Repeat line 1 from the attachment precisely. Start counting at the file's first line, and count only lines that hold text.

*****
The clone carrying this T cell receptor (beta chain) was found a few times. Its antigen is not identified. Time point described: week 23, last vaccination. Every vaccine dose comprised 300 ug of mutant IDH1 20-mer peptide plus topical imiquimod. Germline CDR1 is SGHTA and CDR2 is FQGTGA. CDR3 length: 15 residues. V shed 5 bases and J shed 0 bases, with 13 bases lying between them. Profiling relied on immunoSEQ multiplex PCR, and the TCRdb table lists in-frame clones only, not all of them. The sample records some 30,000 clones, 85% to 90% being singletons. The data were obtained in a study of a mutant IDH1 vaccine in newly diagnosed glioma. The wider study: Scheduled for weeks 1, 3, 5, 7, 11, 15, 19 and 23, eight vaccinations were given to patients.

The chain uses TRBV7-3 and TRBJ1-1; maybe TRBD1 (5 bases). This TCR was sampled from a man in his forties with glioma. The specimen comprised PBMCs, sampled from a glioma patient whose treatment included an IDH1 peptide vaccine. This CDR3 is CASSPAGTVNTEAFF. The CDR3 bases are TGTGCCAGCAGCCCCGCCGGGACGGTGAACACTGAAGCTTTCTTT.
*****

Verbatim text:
The clone carrying this T cell receptor (beta chain) was found a few times. Its antigen is not identified. Time point described: week 23, last vaccination. Every vaccine dose comprised 300 ug of mutant IDH1 20-mer peptide plus topical imiquimod. Germline CDR1 is SGHTA and CDR2 is FQGTGA. CDR3 length: 15 residues. V shed 5 bases and J shed 0 bases, with 13 bases lying between them. Profiling relied on immunoSEQ multiplex PCR, and the TCRdb table lists in-frame clones only, not all of them. The sample records some 30,000 clones, 85% to 90% being singletons. The data were obtained in a study of a mutant IDH1 vaccine in newly diagnosed glioma. The wider study: Scheduled for weeks 1, 3, 5, 7, 11, 15, 19 and 23, eight vaccinations were given to patients.